(d) Instead of, or in addition to, detailing officers and noncommissioned officers on active duty * * * the Secretary of the military department concerned may authorize qualified institutions to employ, as administrators and instructors in the program, retired officers and noncommissioned officers * * * whose qualifications are approved by the Secretary and the institution concerned and who request such employment, subject to the following:

(1) A retired member so employed is entitled to receive the member's retired or retainer pay without reduction by reason of any additional amount paid to the member by the institution concerned. In the case of payment of any such additional amount by the institution concerned, the Secretary of the military department concerned shall pay to that institution the amount equal to one-half of the amount paid to the retired member by the institution for any period, up to a maximum of one-half of the difference between the member's retired or retainer pay for that period and the active duty pay and allowances which the member would have received for that period if on active duty. Notwithstanding the limitation in the preceding sentence, the Secretary concerned may pay to the institution more than one-half of the additional amount paid to the retired member by the institution if (as determined by the Secretary) the institution is in an educationally and economically deprived area and the Secretary determines that such action is in the national interest. Payments by the Secretary concerned under this paragraph shall be made from funds appropriated for that purpose.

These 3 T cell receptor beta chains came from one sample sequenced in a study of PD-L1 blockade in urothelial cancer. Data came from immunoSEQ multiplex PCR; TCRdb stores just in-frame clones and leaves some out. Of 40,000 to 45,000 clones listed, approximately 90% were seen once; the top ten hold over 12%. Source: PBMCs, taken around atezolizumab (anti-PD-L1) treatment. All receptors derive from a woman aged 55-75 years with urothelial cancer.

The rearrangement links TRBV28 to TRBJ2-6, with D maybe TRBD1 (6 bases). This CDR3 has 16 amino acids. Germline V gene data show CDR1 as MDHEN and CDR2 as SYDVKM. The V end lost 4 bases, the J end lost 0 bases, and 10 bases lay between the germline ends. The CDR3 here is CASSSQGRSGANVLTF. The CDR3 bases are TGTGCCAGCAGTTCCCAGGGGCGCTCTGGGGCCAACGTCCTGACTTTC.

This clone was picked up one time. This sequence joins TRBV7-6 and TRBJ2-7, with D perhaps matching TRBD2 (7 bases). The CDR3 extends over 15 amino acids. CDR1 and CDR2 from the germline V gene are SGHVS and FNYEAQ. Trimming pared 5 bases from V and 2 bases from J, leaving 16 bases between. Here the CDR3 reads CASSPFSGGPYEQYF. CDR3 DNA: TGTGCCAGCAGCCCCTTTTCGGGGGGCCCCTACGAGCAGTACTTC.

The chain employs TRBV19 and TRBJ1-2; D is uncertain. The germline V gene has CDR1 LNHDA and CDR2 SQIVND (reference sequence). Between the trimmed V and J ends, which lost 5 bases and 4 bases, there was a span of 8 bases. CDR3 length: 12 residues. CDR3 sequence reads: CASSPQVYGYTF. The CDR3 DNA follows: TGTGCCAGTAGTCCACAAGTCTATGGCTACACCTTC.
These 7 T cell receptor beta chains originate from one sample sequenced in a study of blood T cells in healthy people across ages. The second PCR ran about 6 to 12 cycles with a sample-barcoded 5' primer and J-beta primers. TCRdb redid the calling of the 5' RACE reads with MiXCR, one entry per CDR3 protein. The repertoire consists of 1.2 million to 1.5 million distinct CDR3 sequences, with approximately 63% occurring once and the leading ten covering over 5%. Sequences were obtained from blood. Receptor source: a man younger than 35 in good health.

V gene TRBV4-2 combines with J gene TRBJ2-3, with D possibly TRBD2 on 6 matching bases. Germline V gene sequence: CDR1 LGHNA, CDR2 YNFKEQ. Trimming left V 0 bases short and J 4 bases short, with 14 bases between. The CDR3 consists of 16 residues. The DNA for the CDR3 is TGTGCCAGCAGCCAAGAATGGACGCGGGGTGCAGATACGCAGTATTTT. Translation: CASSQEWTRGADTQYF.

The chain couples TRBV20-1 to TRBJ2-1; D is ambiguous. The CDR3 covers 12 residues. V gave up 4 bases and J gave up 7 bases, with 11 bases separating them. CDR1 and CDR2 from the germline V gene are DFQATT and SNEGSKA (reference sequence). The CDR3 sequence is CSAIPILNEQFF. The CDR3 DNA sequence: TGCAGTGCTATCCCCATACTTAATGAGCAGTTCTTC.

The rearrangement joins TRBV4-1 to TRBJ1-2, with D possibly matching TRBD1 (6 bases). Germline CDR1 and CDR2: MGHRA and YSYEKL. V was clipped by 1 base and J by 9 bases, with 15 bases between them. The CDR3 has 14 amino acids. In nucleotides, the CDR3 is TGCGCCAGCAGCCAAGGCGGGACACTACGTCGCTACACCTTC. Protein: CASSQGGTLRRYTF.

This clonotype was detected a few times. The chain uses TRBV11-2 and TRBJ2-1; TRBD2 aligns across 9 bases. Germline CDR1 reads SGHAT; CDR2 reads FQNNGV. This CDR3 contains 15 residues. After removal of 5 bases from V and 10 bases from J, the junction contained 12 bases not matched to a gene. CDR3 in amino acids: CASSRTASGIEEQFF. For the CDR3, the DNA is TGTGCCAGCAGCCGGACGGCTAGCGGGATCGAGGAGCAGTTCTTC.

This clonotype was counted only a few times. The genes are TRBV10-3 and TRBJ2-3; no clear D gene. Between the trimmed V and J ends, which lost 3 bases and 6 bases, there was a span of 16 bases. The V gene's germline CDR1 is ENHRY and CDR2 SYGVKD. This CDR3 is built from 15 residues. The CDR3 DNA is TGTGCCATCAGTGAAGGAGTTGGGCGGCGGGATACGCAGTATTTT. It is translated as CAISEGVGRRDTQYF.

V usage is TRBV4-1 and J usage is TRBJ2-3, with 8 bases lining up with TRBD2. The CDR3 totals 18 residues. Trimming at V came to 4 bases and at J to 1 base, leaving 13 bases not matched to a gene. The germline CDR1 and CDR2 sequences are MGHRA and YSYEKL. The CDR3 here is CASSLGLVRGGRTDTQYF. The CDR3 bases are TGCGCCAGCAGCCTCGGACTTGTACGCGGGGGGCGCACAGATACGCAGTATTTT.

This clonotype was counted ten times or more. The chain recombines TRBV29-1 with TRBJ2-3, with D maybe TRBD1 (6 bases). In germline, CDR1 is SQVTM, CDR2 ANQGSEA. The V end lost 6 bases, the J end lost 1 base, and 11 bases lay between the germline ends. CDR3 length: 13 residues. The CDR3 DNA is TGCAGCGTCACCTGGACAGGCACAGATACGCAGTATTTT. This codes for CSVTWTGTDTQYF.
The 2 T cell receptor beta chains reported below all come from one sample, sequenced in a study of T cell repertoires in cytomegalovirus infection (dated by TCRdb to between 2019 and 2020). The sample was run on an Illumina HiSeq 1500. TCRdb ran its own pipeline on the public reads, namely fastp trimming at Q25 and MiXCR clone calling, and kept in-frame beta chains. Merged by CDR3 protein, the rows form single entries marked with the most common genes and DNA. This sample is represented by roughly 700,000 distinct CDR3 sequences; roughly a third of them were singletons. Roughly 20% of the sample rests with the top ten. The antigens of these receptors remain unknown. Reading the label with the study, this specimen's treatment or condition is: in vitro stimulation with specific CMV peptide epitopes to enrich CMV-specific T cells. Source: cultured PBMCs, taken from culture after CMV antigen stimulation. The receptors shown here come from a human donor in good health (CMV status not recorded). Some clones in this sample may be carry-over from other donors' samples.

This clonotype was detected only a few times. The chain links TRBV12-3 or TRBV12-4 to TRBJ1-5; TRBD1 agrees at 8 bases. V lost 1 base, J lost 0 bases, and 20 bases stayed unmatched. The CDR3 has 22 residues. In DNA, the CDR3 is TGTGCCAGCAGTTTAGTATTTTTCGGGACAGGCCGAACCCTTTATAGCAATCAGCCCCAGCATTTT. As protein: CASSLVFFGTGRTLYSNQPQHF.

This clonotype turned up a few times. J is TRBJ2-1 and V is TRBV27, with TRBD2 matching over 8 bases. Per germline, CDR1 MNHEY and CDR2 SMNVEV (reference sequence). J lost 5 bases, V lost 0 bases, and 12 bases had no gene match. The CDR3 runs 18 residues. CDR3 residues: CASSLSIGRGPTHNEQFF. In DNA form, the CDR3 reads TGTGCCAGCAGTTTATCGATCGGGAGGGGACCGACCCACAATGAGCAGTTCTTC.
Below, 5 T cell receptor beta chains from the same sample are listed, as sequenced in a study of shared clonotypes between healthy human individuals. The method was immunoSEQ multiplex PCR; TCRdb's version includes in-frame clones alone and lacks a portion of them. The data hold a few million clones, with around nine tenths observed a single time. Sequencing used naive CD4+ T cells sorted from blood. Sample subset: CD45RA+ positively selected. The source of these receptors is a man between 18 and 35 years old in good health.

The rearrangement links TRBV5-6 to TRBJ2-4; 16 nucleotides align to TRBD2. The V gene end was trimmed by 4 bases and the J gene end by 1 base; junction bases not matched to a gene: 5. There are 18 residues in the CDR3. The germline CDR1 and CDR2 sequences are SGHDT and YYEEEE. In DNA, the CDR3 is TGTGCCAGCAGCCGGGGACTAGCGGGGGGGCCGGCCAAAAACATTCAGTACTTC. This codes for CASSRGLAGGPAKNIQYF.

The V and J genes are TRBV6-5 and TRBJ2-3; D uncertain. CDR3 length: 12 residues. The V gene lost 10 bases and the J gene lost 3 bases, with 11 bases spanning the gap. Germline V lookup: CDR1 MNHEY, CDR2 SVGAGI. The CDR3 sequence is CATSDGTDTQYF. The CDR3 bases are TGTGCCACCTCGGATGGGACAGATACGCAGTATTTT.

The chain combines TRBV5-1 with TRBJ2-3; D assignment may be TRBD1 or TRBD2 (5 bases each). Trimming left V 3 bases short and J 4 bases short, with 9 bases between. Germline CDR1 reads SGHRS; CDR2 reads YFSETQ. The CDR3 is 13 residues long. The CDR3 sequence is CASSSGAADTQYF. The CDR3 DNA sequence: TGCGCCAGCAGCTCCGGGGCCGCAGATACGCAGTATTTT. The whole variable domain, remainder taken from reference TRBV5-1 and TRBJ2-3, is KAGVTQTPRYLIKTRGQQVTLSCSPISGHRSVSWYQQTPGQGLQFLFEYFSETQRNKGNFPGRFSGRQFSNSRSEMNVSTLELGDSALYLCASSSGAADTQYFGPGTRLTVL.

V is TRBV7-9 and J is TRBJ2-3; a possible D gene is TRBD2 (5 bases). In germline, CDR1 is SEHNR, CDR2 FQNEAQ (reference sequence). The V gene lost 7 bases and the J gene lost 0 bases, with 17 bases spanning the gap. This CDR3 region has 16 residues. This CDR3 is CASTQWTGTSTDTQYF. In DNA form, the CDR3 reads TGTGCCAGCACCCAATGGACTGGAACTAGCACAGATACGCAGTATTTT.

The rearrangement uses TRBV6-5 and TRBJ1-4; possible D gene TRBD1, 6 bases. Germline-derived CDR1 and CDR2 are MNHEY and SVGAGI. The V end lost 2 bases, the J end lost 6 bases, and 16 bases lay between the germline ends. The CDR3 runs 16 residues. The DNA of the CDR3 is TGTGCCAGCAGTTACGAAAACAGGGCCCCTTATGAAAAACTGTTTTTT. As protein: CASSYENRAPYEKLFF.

(2) Notwithstanding any other provision of law, such a retired member is not, while so employed, considered to be on active duty or inactive duty training for any purpose.